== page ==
The mini-migration attracts droves of people to the country’s only refuge specifically created to protect Florida manatees. The bulk of tourists venture into Three Sisters Springs, a series of shallow pools that can resemble a water park during spring break. On any given day, between 50 and 300 manatees may inhabit the site. (The highest single-day count was more than 500.) In addition, dozens if not hundreds of kayakers and swimmers dip their paddles and toes into the manatees’ giant tub. (Most recent count, according to the U.S. Fish and Wildlife Service: 328,000 people in 2014, including 266,000 snorkelers.)

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Photo: Matthew Beck /Associated Press. A group of West Indian manatees gather over a freshwater spring vent near Three Sisters Springs, in February in Crystal River, Florida. The warm-blodded aquatic creatures seek the warmth afforded by the spring water that flows from the aquifer at a relativley warm 73 degrees.

“People are driving them from the sanctuary,” said Pat Rose, executive director of the Save the Manatee Club. “We must try to achieve sustainable passive viewing. Instead of asking, ‘Did you touch a manatee?’ it should be, ‘Did a manatee touch you?’ ”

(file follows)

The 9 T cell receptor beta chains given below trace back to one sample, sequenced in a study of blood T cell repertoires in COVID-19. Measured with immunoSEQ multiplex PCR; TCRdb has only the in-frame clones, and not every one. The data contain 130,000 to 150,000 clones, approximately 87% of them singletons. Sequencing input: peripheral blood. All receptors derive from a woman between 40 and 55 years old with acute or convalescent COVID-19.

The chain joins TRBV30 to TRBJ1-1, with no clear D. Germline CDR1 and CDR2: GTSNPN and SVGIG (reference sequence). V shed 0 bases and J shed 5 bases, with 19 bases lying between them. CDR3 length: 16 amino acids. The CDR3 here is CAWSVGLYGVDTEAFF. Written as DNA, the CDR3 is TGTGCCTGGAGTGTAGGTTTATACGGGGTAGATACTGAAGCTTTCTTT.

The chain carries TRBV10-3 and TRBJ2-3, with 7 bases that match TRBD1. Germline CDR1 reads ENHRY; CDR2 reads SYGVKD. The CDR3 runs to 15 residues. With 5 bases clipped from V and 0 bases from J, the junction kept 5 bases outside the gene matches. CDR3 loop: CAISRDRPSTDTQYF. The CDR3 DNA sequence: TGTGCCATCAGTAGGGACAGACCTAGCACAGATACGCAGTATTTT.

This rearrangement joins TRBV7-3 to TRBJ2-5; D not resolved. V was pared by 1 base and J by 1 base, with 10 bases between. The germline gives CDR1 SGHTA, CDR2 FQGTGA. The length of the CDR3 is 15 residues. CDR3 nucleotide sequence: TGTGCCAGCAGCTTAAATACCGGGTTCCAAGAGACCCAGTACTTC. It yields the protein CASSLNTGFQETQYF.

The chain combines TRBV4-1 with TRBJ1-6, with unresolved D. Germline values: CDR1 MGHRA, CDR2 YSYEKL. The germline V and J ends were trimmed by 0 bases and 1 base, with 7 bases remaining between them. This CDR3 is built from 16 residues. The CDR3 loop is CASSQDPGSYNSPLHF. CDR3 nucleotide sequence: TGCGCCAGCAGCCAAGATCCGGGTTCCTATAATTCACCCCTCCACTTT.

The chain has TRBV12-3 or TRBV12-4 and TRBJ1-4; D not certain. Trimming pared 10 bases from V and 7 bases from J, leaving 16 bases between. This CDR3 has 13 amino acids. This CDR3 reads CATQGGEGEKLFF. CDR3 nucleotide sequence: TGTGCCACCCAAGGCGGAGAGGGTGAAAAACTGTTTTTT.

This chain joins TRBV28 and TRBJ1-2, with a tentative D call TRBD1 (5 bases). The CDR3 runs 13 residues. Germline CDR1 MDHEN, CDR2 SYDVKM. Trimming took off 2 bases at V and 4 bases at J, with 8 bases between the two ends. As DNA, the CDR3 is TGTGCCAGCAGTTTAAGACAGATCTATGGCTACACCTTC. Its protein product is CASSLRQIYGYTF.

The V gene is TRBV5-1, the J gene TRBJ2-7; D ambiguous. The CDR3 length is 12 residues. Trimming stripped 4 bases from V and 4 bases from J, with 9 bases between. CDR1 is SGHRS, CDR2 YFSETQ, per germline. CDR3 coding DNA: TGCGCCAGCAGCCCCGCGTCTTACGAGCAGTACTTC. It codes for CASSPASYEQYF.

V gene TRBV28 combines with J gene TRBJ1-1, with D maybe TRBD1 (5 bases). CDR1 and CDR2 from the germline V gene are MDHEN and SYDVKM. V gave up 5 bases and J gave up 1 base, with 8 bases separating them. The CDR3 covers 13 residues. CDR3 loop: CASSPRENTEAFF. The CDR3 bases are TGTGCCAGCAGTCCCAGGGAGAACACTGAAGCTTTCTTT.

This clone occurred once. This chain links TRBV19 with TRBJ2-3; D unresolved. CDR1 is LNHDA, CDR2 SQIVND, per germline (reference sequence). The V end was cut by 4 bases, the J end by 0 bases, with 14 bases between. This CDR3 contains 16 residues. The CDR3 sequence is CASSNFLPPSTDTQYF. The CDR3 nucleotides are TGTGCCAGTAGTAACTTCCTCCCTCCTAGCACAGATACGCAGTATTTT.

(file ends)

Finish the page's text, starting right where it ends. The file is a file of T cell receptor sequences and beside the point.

The increasing number of manatees and humans in Three Sisters has turned flickering concerns about the animals’ welfare into a flaming debate. Conservationists are calling for greater protections. Some propose banning swimming; others ask for more extreme rules.

“I want them to close Three Sisters,” said Capt. Mike Dunn, who runs a manatee tour company in Crystal River. “We’ve had a good run, but there are too many boaters, too many swimmers and too many people touching them. It’s time to give the manatees their home back.”